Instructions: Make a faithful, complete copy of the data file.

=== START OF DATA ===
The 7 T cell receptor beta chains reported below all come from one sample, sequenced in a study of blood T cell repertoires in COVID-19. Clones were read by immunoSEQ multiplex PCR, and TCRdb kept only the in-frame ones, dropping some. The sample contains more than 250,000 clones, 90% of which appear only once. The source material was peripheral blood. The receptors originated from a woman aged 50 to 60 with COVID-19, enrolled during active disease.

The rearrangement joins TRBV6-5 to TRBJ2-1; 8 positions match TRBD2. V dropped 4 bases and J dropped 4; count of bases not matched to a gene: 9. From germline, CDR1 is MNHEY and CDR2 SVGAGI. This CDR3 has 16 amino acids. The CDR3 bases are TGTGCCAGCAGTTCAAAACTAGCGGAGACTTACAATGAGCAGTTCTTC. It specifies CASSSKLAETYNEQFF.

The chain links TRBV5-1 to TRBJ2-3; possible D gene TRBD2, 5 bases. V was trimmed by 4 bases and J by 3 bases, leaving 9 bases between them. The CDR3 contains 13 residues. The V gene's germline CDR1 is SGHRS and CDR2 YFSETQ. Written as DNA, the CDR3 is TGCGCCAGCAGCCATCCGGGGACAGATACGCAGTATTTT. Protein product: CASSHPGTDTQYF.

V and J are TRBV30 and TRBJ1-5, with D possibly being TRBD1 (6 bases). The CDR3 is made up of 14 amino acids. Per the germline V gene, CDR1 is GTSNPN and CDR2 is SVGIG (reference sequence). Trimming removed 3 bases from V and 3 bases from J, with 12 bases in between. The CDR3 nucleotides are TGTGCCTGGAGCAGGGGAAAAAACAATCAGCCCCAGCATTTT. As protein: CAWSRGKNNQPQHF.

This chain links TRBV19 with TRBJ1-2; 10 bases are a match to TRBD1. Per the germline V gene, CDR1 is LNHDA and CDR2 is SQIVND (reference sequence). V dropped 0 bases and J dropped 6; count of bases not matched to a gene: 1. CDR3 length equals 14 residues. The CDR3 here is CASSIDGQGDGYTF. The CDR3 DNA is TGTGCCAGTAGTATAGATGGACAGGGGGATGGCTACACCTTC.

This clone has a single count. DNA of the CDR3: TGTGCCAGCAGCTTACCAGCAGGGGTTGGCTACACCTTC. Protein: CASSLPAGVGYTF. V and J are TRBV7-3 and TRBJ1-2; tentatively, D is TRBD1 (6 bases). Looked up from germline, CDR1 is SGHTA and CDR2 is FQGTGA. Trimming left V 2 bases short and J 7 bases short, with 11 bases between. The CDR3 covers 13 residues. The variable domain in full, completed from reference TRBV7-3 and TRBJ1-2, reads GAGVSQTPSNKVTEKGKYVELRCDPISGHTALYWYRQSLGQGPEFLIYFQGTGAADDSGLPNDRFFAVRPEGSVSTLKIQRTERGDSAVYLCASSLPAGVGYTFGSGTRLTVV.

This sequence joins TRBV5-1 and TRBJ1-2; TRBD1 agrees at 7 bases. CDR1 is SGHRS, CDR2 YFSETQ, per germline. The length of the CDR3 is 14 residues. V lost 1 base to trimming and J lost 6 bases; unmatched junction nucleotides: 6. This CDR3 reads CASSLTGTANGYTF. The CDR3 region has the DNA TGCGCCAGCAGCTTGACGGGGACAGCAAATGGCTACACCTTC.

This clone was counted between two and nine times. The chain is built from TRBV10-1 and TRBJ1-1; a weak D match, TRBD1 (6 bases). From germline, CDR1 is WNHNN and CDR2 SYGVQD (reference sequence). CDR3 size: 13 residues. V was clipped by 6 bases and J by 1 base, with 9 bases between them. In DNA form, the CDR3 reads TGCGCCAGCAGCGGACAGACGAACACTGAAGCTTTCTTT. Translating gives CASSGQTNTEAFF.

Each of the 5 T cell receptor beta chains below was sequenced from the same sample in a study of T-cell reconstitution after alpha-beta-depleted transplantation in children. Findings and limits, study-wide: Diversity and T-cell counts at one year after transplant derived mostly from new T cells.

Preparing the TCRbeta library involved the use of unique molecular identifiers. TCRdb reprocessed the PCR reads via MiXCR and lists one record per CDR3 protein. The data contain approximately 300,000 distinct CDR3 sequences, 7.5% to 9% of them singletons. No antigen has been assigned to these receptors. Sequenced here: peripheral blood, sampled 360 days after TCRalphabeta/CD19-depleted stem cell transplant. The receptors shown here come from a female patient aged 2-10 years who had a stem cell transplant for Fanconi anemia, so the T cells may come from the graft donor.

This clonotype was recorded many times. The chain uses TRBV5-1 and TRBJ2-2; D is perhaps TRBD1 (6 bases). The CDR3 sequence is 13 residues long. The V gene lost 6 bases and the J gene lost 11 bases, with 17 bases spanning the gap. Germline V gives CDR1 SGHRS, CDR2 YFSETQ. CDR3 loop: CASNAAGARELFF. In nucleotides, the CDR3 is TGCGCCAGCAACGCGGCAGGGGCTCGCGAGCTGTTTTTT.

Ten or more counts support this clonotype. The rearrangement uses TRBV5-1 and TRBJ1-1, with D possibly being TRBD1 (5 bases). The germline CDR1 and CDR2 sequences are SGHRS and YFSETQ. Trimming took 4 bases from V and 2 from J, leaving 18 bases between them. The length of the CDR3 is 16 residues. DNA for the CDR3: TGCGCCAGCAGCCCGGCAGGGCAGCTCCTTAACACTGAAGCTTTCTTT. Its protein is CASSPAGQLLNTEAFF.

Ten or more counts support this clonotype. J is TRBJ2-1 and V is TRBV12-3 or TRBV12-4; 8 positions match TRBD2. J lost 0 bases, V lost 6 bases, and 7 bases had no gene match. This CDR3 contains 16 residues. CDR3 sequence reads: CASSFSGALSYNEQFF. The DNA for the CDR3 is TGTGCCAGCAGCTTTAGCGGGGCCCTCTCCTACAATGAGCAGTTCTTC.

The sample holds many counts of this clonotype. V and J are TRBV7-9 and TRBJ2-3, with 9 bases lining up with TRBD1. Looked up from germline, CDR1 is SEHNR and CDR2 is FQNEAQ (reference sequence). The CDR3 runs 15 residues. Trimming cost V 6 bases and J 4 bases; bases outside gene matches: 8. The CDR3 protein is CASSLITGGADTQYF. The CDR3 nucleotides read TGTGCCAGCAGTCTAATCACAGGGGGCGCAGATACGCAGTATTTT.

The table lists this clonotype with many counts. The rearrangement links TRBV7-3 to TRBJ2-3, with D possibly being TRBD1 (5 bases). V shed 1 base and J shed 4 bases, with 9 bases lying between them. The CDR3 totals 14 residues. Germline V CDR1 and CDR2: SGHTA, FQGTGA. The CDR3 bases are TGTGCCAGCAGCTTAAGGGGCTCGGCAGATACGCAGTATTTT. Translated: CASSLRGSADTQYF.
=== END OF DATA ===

The 7 T cell receptor beta chains reported below all come from one sample, sequenced in a study of blood T cell repertoires in COVID-19. Clones were read by immunoSEQ multiplex PCR, and TCRdb kept only the in-frame ones, dropping some. The sample contains more than 250,000 clones, 90% of which appear only once. The source material was peripheral blood. The receptors originated from a woman aged 50 to 60 with COVID-19, enrolled during active disease.

The rearrangement joins TRBV6-5 to TRBJ2-1; 8 positions match TRBD2. V dropped 4 bases and J dropped 4; count of bases not matched to a gene: 9. From germline, CDR1 is MNHEY and CDR2 SVGAGI. This CDR3 has 16 amino acids. The CDR3 bases are TGTGCCAGCAGTTCAAAACTAGCGGAGACTTACAATGAGCAGTTCTTC. It specifies CASSSKLAETYNEQFF.

The chain links TRBV5-1 to TRBJ2-3; possible D gene TRBD2, 5 bases. V was trimmed by 4 bases and J by 3 bases, leaving 9 bases between them. The CDR3 contains 13 residues. The V gene's germline CDR1 is SGHRS and CDR2 YFSETQ. Written as DNA, the CDR3 is TGCGCCAGCAGCCATCCGGGGACAGATACGCAGTATTTT. Protein product: CASSHPGTDTQYF.

V and J are TRBV30 and TRBJ1-5, with D possibly being TRBD1 (6 bases). The CDR3 is made up of 14 amino acids. Per the germline V gene, CDR1 is GTSNPN and CDR2 is SVGIG (reference sequence). Trimming removed 3 bases from V and 3 bases from J, with 12 bases in between. The CDR3 nucleotides are TGTGCCTGGAGCAGGGGAAAAAACAATCAGCCCCAGCATTTT. As protein: CAWSRGKNNQPQHF.

This chain links TRBV19 with TRBJ1-2; 10 bases are a match to TRBD1. Per the germline V gene, CDR1 is LNHDA and CDR2 is SQIVND (reference sequence). V dropped 0 bases and J dropped 6; count of bases not matched to a gene: 1. CDR3 length equals 14 residues. The CDR3 here is CASSIDGQGDGYTF. The CDR3 DNA is TGTGCCAGTAGTATAGATGGACAGGGGGATGGCTACACCTTC.

This clone has a single count. DNA of the CDR3: TGTGCCAGCAGCTTACCAGCAGGGGTTGGCTACACCTTC. Protein: CASSLPAGVGYTF. V and J are TRBV7-3 and TRBJ1-2; tentatively, D is TRBD1 (6 bases). Looked up from germline, CDR1 is SGHTA and CDR2 is FQGTGA. Trimming left V 2 bases short and J 7 bases short, with 11 bases between. The CDR3 covers 13 residues. The variable domain in full, completed from reference TRBV7-3 and TRBJ1-2, reads GAGVSQTPSNKVTEKGKYVELRCDPISGHTALYWYRQSLGQGPEFLIYFQGTGAADDSGLPNDRFFAVRPEGSVSTLKIQRTERGDSAVYLCASSLPAGVGYTFGSGTRLTVV.

This sequence joins TRBV5-1 and TRBJ1-2; TRBD1 agrees at 7 bases. CDR1 is SGHRS, CDR2 YFSETQ, per germline. The length of the CDR3 is 14 residues. V lost 1 base to trimming and J lost 6 bases; unmatched junction nucleotides: 6. This CDR3 reads CASSLTGTANGYTF. The CDR3 region has the DNA TGCGCCAGCAGCTTGACGGGGACAGCAAATGGCTACACCTTC.

This clone was counted between two and nine times. The chain is built from TRBV10-1 and TRBJ1-1; a weak D match, TRBD1 (6 bases). From germline, CDR1 is WNHNN and CDR2 SYGVQD (reference sequence). CDR3 size: 13 residues. V was clipped by 6 bases and J by 1 base, with 9 bases between them. In DNA form, the CDR3 reads TGCGCCAGCAGCGGACAGACGAACACTGAAGCTTTCTTT. Translating gives CASSGQTNTEAFF.

Each of the 5 T cell receptor beta chains below was sequenced from the same sample in a study of T-cell reconstitution after alpha-beta-depleted transplantation in children. Findings and limits, study-wide: Diversity and T-cell counts at one year after transplant derived mostly from new T cells.

Preparing the TCRbeta library involved the use of unique molecular identifiers. TCRdb reprocessed the PCR reads via MiXCR and lists one record per CDR3 protein. The data contain approximately 300,000 distinct CDR3 sequences, 7.5% to 9% of them singletons. No antigen has been assigned to these receptors. Sequenced here: peripheral blood, sampled 360 days after TCRalphabeta/CD19-depleted stem cell transplant. The receptors shown here come from a female patient aged 2-10 years who had a stem cell transplant for Fanconi anemia, so the T cells may come from the graft donor.

This clonotype was recorded many times. The chain uses TRBV5-1 and TRBJ2-2; D is perhaps TRBD1 (6 bases). The CDR3 sequence is 13 residues long. The V gene lost 6 bases and the J gene lost 11 bases, with 17 bases spanning the gap. Germline V gives CDR1 SGHRS, CDR2 YFSETQ. CDR3 loop: CASNAAGARELFF. In nucleotides, the CDR3 is TGCGCCAGCAACGCGGCAGGGGCTCGCGAGCTGTTTTTT.

Ten or more counts support this clonotype. The rearrangement uses TRBV5-1 and TRBJ1-1, with D possibly being TRBD1 (5 bases). The germline CDR1 and CDR2 sequences are SGHRS and YFSETQ. Trimming took 4 bases from V and 2 from J, leaving 18 bases between them. The length of the CDR3 is 16 residues. DNA for the CDR3: TGCGCCAGCAGCCCGGCAGGGCAGCTCCTTAACACTGAAGCTTTCTTT. Its protein is CASSPAGQLLNTEAFF.

Ten or more counts support this clonotype. J is TRBJ2-1 and V is TRBV12-3 or TRBV12-4; 8 positions match TRBD2. J lost 0 bases, V lost 6 bases, and 7 bases had no gene match. This CDR3 contains 16 residues. CDR3 sequence reads: CASSFSGALSYNEQFF. The DNA for the CDR3 is TGTGCCAGCAGCTTTAGCGGGGCCCTCTCCTACAATGAGCAGTTCTTC.

The sample holds many counts of this clonotype. V and J are TRBV7-9 and TRBJ2-3, with 9 bases lining up with TRBD1. Looked up from germline, CDR1 is SEHNR and CDR2 is FQNEAQ (reference sequence). The CDR3 runs 15 residues. Trimming cost V 6 bases and J 4 bases; bases outside gene matches: 8. The CDR3 protein is CASSLITGGADTQYF. The CDR3 nucleotides read TGTGCCAGCAGTCTAATCACAGGGGGCGCAGATACGCAGTATTTT.

The table lists this clonotype with many counts. The rearrangement links TRBV7-3 to TRBJ2-3, with D possibly being TRBD1 (5 bases). V shed 1 base and J shed 4 bases, with 9 bases lying between them. The CDR3 totals 14 residues. Germline V CDR1 and CDR2: SGHTA, FQGTGA. The CDR3 bases are TGTGCCAGCAGCTTAAGGGGCTCGGCAGATACGCAGTATTTT. Translated: CASSLRGSADTQYF.